• QOTD

Quote of the Day, whether from someone famous or not, something that’s relevant to the fans of the page.

  • 3rd Party Content

This is the content that you read all over the Web that has strong relevance to your fans. Things such as design elements, landscaping, etc.

  • Promo OLD Blog Post

You should have a ton of content you’ve already written. If you don’t now, you will with a regular schedule. Make sure a solid portion of your content is “evergreen content.” In other words, it’s advice or information that doesn’t expire.

  • Promo NEW Blog Post

Of course you want to make sure you are promoting your new content!

  • Neighborhood Promo

Do you have any neighborhood pages? If you are focusing on your niche, it’s likely you have a neighborhood or niche page. This is where these fall in line. Focus on a single aspect of said page and promo that aspect. Then choose a different aspect, and so on and so forth.

  • Listing Promo

Listings! As a real estate agent I’m sure you just want to push your listings out there. Stop right there. Be unique. Be engaging. Take a picture of the view, take a picture of a single feature, etc. Get your fans to engage with that picture and with you. Of course, always include a link to the listing within IDX and a CTA (call to action) so they DO something, but make it interesting for them and give them a reason to do something. And no, “Look at this new listing” is not a reason.

  • Question

Ah! The proverbial “question for engagement.” Stop doing it for engagement. Ask questions to get to know your fans. What do they like? What do they do? Why do they do it? Get to know them! Make sure you answer the question, but don’t answer immediately. They want to get to know you too!

Now that you’ve got your master template, you can start filling it in.

Here’s an example of a partially filled-in content calendar:

Partially completed real estate content calendar template

As I fill in my calendar with content, I make sure that everything is correct: my verbiage, my spelling, my layout, links, etc. Why? Because I can simply copy and paste the content from here directly into its source.

I also use a color-coding system. Red is anything I haven’t gathered or written content for; yellow is completely ready to go; and green is published/scheduled. Helps me to know what I still need to do, at a glance.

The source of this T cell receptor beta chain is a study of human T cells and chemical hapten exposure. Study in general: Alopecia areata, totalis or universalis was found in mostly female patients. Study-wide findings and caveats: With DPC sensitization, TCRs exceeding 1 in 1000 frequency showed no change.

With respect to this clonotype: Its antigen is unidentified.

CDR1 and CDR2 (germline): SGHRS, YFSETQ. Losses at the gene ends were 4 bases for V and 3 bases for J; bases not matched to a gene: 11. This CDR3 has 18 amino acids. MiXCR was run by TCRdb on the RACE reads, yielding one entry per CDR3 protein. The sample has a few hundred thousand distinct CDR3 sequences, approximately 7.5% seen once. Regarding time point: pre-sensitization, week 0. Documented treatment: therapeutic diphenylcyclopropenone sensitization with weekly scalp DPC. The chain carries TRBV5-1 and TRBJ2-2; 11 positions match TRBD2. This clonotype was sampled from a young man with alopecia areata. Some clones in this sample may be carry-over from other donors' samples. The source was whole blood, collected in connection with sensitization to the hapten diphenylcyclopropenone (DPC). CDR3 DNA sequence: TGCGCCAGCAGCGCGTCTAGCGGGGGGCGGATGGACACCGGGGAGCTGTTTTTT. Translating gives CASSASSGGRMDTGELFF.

Here are a couple things you need to keep in mind …

  • If you are going to use photos that you did not take or you did not pay for, always remember that no matter where you got those photos, they are copyrighted. They are owned by someone. If you are going to use them, you MUST have a link in your post that goes directly to the source of the photos. Just using attribution is not acceptable or legal.  Be very careful about using photos you do not own. And no, it doesn’t matter if you “found them on Google or Pinterest.” They are not “public domain” just because you can do a Google image search and find them. Don’t play dumb. Be smart.
  • Be sure to use third-party content, but it should never be your main source of content. In the beginning, while you are building up your own content, you’ll have to rely on third-party content. But over time, your focus should definitely be on the content you have created, so create good content.
  • Do not be afraid to reuse your content. Really and truly. At any given time, when you post something, less than 5 percent of your fans are going to see it. Posting things multiple times over time (not over the same day) is absolutely OK! Not only that, if you’ve used something one month, you can easily use it again three to four months later. Things like your QOTD, Questions, Neighborhood Promos, etc. All very reusable — just be smart about it.
  • When choosing your times to post to Facebook, watch your insights. Find out when your fans are online. Those are the best times to post. It doesn’t mean don’t post other times, it just means to make sure you’ve got content going out during peak times your fans are online.

OK. Now that you’ve got your template and you know how to fill it, where on earth are you going to get content?

Since this article is already nearly novel length, I’ve written another one that answers this question.

You’ll find it here: The #1 Real Estate Content Creation Tool You Should Be Using.

Now, my questions for you are … Do you use a content calendar? How is it working for you?

 is the founder of LeadsAndLeverage.com, helping real estate agents capture, convert and close Facebook leads.